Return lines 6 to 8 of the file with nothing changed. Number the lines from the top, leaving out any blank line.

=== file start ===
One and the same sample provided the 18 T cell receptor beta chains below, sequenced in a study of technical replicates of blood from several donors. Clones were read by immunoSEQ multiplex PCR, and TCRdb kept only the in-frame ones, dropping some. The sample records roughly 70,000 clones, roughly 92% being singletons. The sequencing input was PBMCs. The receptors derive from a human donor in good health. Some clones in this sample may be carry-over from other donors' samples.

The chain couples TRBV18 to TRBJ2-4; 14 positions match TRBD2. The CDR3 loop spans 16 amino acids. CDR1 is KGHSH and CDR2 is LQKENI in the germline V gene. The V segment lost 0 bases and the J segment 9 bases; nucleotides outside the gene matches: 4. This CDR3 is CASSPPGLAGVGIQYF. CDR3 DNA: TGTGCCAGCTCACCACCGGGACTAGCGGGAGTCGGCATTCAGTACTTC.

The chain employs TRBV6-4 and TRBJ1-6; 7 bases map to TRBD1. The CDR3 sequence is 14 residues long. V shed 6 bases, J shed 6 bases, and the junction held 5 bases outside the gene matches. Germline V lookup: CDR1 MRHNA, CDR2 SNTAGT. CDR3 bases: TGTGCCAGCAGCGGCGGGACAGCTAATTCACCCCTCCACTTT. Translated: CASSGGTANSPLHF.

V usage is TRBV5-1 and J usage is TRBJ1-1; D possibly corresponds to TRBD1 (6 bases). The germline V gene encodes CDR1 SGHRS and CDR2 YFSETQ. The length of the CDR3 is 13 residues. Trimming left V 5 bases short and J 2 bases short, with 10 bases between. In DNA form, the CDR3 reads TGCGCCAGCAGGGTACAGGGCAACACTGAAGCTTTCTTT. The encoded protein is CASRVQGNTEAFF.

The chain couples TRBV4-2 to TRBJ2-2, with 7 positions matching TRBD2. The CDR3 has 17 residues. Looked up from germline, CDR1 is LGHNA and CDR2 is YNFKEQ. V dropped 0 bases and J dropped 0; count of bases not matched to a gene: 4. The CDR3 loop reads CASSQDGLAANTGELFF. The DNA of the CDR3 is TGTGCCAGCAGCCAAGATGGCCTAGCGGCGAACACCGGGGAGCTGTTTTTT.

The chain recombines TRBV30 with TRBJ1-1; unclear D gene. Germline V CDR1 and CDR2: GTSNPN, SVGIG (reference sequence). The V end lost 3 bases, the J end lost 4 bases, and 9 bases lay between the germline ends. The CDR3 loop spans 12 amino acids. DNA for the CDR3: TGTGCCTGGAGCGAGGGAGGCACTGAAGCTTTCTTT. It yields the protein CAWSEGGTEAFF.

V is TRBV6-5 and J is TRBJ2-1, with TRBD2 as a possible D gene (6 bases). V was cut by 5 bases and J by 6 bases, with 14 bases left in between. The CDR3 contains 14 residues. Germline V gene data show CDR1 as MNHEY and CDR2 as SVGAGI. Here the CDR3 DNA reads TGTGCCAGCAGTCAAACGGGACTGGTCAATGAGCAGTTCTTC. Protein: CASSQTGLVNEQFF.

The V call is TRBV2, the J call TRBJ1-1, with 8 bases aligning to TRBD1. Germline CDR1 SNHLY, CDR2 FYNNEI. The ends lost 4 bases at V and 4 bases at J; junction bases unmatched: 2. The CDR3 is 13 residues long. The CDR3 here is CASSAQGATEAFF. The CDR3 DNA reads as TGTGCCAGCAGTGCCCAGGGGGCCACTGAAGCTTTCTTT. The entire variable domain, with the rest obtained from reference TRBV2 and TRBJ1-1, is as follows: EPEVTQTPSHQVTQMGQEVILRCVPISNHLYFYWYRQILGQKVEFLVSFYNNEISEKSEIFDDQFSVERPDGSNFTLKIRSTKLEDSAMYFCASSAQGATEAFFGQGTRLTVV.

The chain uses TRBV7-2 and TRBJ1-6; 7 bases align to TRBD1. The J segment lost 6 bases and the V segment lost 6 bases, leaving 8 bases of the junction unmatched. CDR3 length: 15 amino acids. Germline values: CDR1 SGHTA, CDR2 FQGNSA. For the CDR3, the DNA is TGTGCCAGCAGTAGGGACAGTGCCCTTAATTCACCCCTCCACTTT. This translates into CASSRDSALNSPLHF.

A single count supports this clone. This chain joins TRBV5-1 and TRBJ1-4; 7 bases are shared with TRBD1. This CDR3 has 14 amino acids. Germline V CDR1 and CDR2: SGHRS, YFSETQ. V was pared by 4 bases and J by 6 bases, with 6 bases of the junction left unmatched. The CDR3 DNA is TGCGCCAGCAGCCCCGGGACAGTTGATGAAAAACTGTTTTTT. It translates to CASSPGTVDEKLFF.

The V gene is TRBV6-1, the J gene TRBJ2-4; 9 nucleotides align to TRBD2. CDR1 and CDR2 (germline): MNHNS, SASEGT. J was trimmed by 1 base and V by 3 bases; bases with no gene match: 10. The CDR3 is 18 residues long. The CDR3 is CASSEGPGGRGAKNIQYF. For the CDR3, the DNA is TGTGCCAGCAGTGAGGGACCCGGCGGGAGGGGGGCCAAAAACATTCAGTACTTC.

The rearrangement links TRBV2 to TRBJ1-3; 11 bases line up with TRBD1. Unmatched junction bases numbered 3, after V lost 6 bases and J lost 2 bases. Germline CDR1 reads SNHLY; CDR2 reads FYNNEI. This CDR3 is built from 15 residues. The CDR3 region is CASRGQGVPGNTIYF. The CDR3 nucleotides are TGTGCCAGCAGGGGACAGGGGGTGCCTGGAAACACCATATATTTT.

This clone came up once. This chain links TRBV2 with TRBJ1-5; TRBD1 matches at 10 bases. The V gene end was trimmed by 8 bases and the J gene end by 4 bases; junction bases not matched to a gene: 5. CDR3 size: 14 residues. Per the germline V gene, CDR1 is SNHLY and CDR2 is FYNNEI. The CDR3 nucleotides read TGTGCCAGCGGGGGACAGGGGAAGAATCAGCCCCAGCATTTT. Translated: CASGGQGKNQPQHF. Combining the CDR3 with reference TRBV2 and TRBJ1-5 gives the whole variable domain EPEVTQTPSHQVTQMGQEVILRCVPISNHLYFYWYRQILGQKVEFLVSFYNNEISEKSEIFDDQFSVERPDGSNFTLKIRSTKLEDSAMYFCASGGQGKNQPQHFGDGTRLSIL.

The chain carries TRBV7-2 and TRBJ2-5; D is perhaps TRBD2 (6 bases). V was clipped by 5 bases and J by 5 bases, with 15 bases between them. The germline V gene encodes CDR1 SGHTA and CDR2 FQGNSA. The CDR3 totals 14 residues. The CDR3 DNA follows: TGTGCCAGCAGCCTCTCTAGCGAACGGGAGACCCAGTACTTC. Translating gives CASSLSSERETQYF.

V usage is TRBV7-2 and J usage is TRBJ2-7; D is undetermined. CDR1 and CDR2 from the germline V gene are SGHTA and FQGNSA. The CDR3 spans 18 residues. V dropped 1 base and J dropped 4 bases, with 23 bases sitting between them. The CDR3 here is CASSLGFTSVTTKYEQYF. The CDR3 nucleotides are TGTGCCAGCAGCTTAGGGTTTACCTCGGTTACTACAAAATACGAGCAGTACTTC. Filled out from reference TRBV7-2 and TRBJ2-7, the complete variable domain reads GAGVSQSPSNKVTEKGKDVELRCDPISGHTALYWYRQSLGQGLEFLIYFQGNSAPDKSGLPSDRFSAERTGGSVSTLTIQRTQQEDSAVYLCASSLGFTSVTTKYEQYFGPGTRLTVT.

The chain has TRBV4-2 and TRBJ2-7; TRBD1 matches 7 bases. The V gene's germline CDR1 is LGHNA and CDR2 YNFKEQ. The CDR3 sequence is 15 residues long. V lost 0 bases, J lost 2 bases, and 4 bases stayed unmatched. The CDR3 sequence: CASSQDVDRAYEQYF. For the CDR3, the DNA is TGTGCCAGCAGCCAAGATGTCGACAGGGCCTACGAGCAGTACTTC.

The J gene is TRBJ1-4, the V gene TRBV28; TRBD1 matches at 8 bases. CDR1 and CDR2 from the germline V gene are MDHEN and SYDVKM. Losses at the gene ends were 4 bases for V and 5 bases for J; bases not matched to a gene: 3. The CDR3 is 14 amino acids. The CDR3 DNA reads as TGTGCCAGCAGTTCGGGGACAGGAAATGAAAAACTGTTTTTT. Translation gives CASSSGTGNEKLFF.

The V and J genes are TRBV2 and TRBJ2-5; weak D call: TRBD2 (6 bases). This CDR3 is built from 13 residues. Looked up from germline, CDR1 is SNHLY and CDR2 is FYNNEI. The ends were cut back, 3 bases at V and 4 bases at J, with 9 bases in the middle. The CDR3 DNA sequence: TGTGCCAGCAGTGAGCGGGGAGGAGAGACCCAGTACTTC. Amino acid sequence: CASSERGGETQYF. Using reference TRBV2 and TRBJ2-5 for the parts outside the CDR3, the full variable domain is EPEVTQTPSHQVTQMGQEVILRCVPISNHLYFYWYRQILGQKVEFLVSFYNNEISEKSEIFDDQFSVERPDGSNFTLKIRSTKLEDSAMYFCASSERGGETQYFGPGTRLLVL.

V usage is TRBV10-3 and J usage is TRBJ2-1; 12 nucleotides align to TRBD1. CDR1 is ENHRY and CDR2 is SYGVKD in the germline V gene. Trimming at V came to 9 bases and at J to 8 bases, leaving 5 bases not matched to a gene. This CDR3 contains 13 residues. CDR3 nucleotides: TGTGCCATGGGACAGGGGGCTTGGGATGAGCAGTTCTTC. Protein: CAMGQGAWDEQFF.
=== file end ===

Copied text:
The chain recombines TRBV30 with TRBJ1-1; unclear D gene. Germline V CDR1 and CDR2: GTSNPN, SVGIG (reference sequence). The V end lost 3 bases, the J end lost 4 bases, and 9 bases lay between the germline ends. The CDR3 loop spans 12 amino acids. DNA for the CDR3: TGTGCCTGGAGCGAGGGAGGCACTGAAGCTTTCTTT. It yields the protein CAWSEGGTEAFF.

V is TRBV6-5 and J is TRBJ2-1, with TRBD2 as a possible D gene (6 bases). V was cut by 5 bases and J by 6 bases, with 14 bases left in between. The CDR3 contains 14 residues. Germline V gene data show CDR1 as MNHEY and CDR2 as SVGAGI. Here the CDR3 DNA reads TGTGCCAGCAGTCAAACGGGACTGGTCAATGAGCAGTTCTTC. Protein: CASSQTGLVNEQFF.

The V call is TRBV2, the J call TRBJ1-1, with 8 bases aligning to TRBD1. Germline CDR1 SNHLY, CDR2 FYNNEI. The ends lost 4 bases at V and 4 bases at J; junction bases unmatched: 2. The CDR3 is 13 residues long. The CDR3 here is CASSAQGATEAFF. The CDR3 DNA reads as TGTGCCAGCAGTGCCCAGGGGGCCACTGAAGCTTTCTTT. The entire variable domain, with the rest obtained from reference TRBV2 and TRBJ1-1, is as follows: EPEVTQTPSHQVTQMGQEVILRCVPISNHLYFYWYRQILGQKVEFLVSFYNNEISEKSEIFDDQFSVERPDGSNFTLKIRSTKLEDSAMYFCASSAQGATEAFFGQGTRLTVV.